Sunday, 12 October 2008

Not just an Oasis album title

Romance is a difficult genre to pull off in film, at least for me. In my experience, syrupy messes are the most frequent result. The best (only?) way to salvage something, and garner brownie points with me, is to aim for the tricky "romantic comedy" sub-genre.

This Friday's DVD-in-the-post was the unlikely sounding Definitely, Maybe. Despite the anodyne description that accompanied the disc, and which almost put us off from the get-go, this was a surprisingly good addition to the stable. It didn't get off to a great start, with what appeared a treacly framing device involving the lead character's young daughter. However, this was deftly offset by giving her a sex education-inspired vocabulary and deploying it to good comic effect. The framing device itself borrows from The Princess Bride, but tells a very different story in which the lead character presents how he met his daughter's mother as a comical mystery involving three very different women. The daughter, showing a movies-only level of childhood intuition, picks up on the subtext in this tale, ultimately leading to the obligatory (if still enjoyable) happy ending.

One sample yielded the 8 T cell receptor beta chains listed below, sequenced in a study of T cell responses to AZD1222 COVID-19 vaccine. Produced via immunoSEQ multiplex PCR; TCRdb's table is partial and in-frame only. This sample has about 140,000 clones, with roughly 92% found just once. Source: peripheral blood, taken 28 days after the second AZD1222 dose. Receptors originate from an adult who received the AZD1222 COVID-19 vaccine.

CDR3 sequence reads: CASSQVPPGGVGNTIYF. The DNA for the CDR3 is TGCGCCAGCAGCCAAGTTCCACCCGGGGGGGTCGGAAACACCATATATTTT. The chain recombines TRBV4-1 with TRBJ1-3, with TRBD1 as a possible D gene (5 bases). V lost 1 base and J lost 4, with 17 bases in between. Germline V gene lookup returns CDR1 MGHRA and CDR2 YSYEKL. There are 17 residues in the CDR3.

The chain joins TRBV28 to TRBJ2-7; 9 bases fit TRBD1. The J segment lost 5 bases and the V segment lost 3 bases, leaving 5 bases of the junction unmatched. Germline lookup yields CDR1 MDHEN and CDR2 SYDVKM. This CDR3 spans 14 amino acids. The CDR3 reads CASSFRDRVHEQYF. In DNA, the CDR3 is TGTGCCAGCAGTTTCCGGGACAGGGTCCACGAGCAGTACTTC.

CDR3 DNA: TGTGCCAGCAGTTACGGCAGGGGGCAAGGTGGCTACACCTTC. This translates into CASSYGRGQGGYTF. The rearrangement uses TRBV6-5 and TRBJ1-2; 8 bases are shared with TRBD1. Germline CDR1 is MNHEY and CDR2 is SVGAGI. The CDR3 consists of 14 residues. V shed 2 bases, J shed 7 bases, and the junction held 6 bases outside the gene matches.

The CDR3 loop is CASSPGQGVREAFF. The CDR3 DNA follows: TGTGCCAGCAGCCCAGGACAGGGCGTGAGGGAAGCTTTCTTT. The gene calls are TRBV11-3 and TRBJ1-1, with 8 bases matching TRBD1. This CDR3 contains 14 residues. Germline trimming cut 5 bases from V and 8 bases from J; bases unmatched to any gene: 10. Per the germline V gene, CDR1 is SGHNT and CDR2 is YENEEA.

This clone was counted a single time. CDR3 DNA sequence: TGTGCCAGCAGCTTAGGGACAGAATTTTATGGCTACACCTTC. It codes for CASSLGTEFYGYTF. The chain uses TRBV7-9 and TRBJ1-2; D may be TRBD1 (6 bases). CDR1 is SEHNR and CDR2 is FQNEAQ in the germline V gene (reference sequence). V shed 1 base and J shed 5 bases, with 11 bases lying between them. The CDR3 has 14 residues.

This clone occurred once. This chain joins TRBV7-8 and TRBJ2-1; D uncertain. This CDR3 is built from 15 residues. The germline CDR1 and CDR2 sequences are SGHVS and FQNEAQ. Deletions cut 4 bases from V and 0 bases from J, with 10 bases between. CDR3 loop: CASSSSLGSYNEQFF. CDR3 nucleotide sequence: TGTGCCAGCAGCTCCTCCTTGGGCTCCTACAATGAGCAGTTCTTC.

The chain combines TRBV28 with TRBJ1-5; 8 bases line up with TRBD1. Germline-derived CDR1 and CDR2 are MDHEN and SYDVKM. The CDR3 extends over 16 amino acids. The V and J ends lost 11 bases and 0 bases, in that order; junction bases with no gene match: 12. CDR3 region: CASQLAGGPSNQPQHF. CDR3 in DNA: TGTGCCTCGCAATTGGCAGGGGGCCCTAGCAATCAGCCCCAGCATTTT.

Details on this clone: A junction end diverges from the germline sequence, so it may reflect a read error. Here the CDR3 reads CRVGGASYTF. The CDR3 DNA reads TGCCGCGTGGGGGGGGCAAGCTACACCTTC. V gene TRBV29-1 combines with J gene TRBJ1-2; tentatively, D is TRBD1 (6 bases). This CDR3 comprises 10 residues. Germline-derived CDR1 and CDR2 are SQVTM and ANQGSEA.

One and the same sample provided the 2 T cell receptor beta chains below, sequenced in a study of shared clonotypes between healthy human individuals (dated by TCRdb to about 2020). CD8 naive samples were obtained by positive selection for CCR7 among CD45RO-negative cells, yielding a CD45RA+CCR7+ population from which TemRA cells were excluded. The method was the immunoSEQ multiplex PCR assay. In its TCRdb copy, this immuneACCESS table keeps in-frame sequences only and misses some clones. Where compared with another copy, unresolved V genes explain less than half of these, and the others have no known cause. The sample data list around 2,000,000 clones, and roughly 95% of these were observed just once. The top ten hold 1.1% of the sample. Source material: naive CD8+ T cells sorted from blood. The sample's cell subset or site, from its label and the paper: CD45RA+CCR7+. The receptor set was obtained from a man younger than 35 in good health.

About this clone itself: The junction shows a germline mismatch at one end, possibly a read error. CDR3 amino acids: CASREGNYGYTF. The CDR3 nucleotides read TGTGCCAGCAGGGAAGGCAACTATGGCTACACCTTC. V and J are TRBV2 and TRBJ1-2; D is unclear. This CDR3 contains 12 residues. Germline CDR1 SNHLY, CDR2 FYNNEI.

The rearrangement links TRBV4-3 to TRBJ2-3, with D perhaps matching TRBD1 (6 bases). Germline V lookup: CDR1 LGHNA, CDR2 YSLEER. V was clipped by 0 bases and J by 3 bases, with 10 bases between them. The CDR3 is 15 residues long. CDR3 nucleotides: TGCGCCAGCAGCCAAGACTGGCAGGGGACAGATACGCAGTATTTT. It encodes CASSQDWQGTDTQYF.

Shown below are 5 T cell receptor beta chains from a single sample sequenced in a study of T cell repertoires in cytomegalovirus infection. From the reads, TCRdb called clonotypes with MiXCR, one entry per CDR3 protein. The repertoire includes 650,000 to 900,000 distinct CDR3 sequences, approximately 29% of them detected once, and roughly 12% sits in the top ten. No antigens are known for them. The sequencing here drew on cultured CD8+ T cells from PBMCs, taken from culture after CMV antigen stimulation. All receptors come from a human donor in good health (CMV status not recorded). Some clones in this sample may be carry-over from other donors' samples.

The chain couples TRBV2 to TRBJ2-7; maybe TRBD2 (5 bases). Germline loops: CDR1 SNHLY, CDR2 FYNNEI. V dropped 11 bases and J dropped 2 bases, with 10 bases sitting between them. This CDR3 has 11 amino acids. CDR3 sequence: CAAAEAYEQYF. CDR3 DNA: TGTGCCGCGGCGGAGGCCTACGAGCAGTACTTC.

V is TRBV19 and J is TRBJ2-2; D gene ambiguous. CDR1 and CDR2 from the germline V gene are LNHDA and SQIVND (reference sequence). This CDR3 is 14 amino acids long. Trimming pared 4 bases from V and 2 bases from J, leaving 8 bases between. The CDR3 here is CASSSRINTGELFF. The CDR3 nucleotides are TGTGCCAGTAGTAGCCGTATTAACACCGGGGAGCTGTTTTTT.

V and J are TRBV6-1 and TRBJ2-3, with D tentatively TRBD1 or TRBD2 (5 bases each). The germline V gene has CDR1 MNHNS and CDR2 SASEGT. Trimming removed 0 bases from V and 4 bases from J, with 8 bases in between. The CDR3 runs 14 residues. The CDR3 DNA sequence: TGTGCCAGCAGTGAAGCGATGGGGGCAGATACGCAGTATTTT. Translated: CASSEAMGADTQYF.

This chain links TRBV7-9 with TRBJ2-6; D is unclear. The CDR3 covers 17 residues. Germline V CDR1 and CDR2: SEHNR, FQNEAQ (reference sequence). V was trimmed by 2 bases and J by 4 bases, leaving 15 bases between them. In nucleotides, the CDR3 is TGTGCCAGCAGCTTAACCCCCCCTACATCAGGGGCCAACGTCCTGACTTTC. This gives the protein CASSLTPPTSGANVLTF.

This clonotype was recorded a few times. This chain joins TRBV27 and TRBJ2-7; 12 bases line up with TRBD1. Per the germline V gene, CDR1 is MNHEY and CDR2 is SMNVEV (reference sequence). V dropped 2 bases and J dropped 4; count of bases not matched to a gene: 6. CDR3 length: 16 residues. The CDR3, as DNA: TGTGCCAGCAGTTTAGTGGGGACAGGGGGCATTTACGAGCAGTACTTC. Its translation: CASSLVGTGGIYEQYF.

Particularly helping the movie's palatability is Kevin Kline in a supporting role as a lecherous novelist and sometime lover of one of the leading female characters. There's a great gag involving his being accused of leaving this character for a sophomore student, to which he responds that he did no such thing, and that it was actually two freshmen students. Acting as a foil for the lead in this way he steals laughs whenever he's on screen (even as his character is seriously ill in a hospital bed).

Another interesting recurrent strand is the film's use of former President Clinton. The film begins with the lead working proudly on Clinton's ultimately successful campaign in 1992, but its timeline then charts the creeping disillusionment caused by the subsequent "scandals" (sidenote: which now seem completely ridiculous relative to the true scandals of the Reagan-Bush-Bush presidencies). However, despite this disillusion, the film still seems like a love letter to Bill to me. The lead character may have been let down by him, but he still loves him (even waving forlornly and unnoticed at Clinton as he, and his bodyguards, jog passed him in Central Park).

Anyway, clearly the lesson/cliché here is not to judge a book by its cover.

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